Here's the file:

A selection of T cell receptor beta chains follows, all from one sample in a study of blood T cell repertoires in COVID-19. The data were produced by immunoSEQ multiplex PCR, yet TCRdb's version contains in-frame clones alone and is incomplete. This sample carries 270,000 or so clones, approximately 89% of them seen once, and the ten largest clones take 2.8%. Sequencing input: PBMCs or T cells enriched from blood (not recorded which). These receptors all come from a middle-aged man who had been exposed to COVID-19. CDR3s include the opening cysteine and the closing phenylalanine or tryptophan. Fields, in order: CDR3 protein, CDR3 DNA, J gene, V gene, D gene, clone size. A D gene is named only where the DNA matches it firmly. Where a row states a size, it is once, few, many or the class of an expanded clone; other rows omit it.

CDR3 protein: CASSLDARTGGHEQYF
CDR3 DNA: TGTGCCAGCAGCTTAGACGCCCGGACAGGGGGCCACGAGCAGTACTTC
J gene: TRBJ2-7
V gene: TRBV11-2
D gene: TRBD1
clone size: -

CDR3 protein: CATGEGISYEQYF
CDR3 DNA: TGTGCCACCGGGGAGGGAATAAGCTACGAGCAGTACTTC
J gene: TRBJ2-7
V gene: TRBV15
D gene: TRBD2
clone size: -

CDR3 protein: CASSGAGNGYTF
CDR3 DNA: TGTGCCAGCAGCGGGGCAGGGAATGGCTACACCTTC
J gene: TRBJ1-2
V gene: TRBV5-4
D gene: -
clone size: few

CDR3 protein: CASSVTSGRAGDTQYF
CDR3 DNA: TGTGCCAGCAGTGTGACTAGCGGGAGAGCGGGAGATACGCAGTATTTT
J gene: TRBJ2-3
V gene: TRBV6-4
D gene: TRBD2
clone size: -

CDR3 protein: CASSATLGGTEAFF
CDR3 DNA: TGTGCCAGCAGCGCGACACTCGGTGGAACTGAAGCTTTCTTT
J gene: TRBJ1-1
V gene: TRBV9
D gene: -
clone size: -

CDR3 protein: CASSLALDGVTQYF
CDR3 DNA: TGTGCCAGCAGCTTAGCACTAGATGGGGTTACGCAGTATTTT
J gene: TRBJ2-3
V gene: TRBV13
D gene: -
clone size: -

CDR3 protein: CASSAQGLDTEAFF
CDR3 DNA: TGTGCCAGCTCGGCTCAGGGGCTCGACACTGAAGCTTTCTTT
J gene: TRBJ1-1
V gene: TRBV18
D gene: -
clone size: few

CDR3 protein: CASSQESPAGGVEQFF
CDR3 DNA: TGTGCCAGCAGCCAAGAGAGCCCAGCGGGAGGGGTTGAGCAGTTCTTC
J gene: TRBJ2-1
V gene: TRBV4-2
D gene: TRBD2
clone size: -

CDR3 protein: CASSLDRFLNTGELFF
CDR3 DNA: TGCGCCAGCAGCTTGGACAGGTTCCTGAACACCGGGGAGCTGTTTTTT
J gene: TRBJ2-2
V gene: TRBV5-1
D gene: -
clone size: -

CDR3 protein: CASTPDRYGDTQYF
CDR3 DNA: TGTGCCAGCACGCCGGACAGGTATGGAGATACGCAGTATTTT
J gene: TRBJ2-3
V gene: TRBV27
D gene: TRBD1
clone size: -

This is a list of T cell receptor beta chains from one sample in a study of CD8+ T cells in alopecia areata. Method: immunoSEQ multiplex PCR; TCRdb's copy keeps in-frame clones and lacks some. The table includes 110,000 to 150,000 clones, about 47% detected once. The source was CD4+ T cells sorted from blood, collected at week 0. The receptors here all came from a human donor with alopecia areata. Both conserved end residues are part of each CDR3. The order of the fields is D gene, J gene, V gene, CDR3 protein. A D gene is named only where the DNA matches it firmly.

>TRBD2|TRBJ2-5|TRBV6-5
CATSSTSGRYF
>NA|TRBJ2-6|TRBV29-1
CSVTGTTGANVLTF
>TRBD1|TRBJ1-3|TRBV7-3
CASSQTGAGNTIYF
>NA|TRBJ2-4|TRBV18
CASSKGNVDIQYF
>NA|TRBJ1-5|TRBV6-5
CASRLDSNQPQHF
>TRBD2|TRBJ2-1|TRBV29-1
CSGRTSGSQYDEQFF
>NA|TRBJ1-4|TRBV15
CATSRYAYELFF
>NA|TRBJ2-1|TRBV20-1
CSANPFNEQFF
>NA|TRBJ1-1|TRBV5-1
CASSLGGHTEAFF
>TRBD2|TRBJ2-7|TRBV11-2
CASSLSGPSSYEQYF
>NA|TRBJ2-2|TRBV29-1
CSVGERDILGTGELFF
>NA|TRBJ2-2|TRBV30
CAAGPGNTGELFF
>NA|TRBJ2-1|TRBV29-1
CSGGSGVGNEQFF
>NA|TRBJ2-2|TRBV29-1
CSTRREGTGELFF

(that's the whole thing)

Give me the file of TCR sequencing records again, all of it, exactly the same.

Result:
A selection of T cell receptor beta chains follows, all from one sample in a study of blood T cell repertoires in COVID-19. The data were produced by immunoSEQ multiplex PCR, yet TCRdb's version contains in-frame clones alone and is incomplete. This sample carries 270,000 or so clones, approximately 89% of them seen once, and the ten largest clones take 2.8%. Sequencing input: PBMCs or T cells enriched from blood (not recorded which). These receptors all come from a middle-aged man who had been exposed to COVID-19. CDR3s include the opening cysteine and the closing phenylalanine or tryptophan. Fields, in order: CDR3 protein, CDR3 DNA, J gene, V gene, D gene, clone size. A D gene is named only where the DNA matches it firmly. Where a row states a size, it is once, few, many or the class of an expanded clone; other rows omit it.

CDR3 protein: CASSLDARTGGHEQYF
CDR3 DNA: TGTGCCAGCAGCTTAGACGCCCGGACAGGGGGCCACGAGCAGTACTTC
J gene: TRBJ2-7
V gene: TRBV11-2
D gene: TRBD1
clone size: -

CDR3 protein: CATGEGISYEQYF
CDR3 DNA: TGTGCCACCGGGGAGGGAATAAGCTACGAGCAGTACTTC
J gene: TRBJ2-7
V gene: TRBV15
D gene: TRBD2
clone size: -

CDR3 protein: CASSGAGNGYTF
CDR3 DNA: TGTGCCAGCAGCGGGGCAGGGAATGGCTACACCTTC
J gene: TRBJ1-2
V gene: TRBV5-4
D gene: -
clone size: few

CDR3 protein: CASSVTSGRAGDTQYF
CDR3 DNA: TGTGCCAGCAGTGTGACTAGCGGGAGAGCGGGAGATACGCAGTATTTT
J gene: TRBJ2-3
V gene: TRBV6-4
D gene: TRBD2
clone size: -

CDR3 protein: CASSATLGGTEAFF
CDR3 DNA: TGTGCCAGCAGCGCGACACTCGGTGGAACTGAAGCTTTCTTT
J gene: TRBJ1-1
V gene: TRBV9
D gene: -
clone size: -

CDR3 protein: CASSLALDGVTQYF
CDR3 DNA: TGTGCCAGCAGCTTAGCACTAGATGGGGTTACGCAGTATTTT
J gene: TRBJ2-3
V gene: TRBV13
D gene: -
clone size: -

CDR3 protein: CASSAQGLDTEAFF
CDR3 DNA: TGTGCCAGCTCGGCTCAGGGGCTCGACACTGAAGCTTTCTTT
J gene: TRBJ1-1
V gene: TRBV18
D gene: -
clone size: few

CDR3 protein: CASSQESPAGGVEQFF
CDR3 DNA: TGTGCCAGCAGCCAAGAGAGCCCAGCGGGAGGGGTTGAGCAGTTCTTC
J gene: TRBJ2-1
V gene: TRBV4-2
D gene: TRBD2
clone size: -

CDR3 protein: CASSLDRFLNTGELFF
CDR3 DNA: TGCGCCAGCAGCTTGGACAGGTTCCTGAACACCGGGGAGCTGTTTTTT
J gene: TRBJ2-2
V gene: TRBV5-1
D gene: -
clone size: -

CDR3 protein: CASTPDRYGDTQYF
CDR3 DNA: TGTGCCAGCACGCCGGACAGGTATGGAGATACGCAGTATTTT
J gene: TRBJ2-3
V gene: TRBV27
D gene: TRBD1
clone size: -

This is a list of T cell receptor beta chains from one sample in a study of CD8+ T cells in alopecia areata. Method: immunoSEQ multiplex PCR; TCRdb's copy keeps in-frame clones and lacks some. The table includes 110,000 to 150,000 clones, about 47% detected once. The source was CD4+ T cells sorted from blood, collected at week 0. The receptors here all came from a human donor with alopecia areata. Both conserved end residues are part of each CDR3. The order of the fields is D gene, J gene, V gene, CDR3 protein. A D gene is named only where the DNA matches it firmly.

>TRBD2|TRBJ2-5|TRBV6-5
CATSSTSGRYF
>NA|TRBJ2-6|TRBV29-1
CSVTGTTGANVLTF
>TRBD1|TRBJ1-3|TRBV7-3
CASSQTGAGNTIYF
>NA|TRBJ2-4|TRBV18
CASSKGNVDIQYF
>NA|TRBJ1-5|TRBV6-5
CASRLDSNQPQHF
>TRBD2|TRBJ2-1|TRBV29-1
CSGRTSGSQYDEQFF
>NA|TRBJ1-4|TRBV15
CATSRYAYELFF
>NA|TRBJ2-1|TRBV20-1
CSANPFNEQFF
>NA|TRBJ1-1|TRBV5-1
CASSLGGHTEAFF
>TRBD2|TRBJ2-7|TRBV11-2
CASSLSGPSSYEQYF
>NA|TRBJ2-2|TRBV29-1
CSVGERDILGTGELFF
>NA|TRBJ2-2|TRBV30
CAAGPGNTGELFF
>NA|TRBJ2-1|TRBV29-1
CSGGSGVGNEQFF
>NA|TRBJ2-2|TRBV29-1
CSTRREGTGELFF